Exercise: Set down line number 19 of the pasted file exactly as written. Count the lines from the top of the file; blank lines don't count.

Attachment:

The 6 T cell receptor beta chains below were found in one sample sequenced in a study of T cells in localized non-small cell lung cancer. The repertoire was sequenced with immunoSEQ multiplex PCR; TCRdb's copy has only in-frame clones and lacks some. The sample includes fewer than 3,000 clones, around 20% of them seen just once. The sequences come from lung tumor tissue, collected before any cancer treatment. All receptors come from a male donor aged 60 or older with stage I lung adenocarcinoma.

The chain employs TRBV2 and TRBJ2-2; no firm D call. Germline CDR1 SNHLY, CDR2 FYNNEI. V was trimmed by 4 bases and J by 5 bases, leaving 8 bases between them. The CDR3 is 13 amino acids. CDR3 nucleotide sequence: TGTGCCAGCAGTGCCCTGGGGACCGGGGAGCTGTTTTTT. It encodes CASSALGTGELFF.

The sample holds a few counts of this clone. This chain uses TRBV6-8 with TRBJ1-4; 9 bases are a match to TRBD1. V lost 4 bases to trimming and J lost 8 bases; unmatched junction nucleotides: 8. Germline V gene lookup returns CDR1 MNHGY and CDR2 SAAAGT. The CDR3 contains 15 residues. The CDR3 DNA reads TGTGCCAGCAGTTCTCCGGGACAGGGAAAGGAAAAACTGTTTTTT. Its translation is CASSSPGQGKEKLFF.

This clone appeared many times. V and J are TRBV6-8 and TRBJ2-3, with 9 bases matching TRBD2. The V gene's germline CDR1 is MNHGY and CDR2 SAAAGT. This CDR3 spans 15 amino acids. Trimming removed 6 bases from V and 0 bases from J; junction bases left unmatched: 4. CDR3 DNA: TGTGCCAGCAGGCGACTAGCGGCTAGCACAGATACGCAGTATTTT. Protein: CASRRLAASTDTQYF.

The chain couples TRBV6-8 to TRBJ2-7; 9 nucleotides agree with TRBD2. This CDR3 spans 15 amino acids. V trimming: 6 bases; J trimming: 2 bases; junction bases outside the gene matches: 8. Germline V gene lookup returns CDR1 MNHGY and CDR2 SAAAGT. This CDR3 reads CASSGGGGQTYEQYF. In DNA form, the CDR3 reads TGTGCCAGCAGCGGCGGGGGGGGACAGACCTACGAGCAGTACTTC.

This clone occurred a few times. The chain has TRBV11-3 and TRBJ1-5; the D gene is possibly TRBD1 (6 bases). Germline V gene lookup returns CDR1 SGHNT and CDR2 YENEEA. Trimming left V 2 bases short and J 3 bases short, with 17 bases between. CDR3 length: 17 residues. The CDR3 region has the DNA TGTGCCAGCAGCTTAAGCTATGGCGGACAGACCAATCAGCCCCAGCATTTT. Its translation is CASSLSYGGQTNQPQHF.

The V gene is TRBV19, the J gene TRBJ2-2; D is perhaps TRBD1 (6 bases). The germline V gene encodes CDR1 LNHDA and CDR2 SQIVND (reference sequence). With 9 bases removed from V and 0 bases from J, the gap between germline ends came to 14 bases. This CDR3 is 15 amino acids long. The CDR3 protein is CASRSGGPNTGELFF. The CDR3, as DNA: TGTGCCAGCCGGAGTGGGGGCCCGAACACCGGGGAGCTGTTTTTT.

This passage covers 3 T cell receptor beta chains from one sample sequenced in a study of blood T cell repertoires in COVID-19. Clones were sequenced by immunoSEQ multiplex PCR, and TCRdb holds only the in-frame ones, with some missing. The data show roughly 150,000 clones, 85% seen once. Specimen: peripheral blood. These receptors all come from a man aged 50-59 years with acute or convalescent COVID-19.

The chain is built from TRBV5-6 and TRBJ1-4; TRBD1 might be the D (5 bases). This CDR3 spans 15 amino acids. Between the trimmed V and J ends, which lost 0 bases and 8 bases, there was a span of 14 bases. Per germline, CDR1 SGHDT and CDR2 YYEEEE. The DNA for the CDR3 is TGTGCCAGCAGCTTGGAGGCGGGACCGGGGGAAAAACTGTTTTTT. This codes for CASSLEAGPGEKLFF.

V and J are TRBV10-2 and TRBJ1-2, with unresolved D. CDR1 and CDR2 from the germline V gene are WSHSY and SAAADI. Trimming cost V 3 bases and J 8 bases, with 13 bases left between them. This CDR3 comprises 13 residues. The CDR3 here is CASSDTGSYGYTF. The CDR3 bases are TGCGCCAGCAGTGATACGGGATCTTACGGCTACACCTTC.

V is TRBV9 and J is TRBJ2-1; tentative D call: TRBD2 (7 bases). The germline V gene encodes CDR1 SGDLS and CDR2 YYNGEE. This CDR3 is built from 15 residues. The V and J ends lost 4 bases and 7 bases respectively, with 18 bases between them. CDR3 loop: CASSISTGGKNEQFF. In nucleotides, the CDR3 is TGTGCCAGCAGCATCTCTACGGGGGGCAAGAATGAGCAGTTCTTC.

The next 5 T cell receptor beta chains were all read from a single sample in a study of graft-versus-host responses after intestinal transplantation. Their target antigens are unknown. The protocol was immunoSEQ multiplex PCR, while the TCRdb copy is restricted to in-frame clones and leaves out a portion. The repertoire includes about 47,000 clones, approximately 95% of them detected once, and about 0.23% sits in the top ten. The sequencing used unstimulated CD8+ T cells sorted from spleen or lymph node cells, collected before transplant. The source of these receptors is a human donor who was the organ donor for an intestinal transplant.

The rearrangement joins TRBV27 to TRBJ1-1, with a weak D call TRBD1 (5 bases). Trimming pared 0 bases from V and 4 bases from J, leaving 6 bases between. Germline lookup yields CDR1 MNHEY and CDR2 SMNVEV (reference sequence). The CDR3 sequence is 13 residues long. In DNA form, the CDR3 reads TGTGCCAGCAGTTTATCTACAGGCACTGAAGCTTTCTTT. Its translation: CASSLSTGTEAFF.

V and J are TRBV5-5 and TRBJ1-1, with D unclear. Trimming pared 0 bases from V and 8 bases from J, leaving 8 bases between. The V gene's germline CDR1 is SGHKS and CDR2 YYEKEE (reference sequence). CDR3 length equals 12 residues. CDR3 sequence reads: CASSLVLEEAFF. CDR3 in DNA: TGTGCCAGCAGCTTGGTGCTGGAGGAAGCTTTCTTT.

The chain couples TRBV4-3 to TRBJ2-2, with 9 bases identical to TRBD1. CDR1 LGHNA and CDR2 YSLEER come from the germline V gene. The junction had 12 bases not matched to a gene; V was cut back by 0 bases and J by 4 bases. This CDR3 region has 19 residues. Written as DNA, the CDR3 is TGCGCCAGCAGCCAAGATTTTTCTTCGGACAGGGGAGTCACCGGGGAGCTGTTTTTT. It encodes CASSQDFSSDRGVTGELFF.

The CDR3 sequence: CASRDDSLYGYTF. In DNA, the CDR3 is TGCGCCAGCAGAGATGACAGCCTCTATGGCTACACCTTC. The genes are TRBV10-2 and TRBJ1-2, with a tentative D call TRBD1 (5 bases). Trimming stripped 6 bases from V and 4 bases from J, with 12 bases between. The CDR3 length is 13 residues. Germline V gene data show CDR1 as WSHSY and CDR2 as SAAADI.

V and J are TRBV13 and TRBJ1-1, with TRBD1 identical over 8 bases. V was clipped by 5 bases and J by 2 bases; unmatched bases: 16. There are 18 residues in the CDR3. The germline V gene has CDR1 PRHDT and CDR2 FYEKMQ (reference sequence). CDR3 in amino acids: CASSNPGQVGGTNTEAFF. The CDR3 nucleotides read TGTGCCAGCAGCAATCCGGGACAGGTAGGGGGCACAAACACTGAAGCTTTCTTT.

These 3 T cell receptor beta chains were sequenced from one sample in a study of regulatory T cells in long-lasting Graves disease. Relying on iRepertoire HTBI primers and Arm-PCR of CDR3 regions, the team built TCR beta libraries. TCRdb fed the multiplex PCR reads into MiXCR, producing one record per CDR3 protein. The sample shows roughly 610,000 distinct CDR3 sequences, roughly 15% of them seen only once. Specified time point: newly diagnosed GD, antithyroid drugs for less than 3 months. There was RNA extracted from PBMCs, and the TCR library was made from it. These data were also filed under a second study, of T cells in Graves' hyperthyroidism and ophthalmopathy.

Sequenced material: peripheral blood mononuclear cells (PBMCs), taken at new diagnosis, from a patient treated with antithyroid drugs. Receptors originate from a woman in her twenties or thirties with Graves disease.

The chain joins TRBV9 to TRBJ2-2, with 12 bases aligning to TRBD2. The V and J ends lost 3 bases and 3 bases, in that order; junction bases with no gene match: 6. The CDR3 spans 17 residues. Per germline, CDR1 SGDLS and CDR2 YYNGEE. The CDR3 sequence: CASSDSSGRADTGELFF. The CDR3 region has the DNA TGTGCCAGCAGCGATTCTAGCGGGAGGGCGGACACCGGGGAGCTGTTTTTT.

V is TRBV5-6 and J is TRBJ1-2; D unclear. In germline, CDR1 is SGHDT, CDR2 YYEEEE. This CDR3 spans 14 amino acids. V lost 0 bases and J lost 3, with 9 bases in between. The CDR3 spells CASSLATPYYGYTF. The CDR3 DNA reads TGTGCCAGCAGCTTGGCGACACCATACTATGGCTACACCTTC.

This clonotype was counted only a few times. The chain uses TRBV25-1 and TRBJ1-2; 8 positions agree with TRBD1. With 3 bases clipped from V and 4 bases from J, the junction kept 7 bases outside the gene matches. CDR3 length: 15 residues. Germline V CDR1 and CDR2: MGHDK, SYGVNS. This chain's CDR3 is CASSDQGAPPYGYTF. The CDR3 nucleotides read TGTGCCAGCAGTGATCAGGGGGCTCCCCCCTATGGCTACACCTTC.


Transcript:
Sequenced material: peripheral blood mononuclear cells (PBMCs), taken at new diagnosis, from a patient treated with antithyroid drugs. Receptors originate from a woman in her twenties or thirties with Graves disease.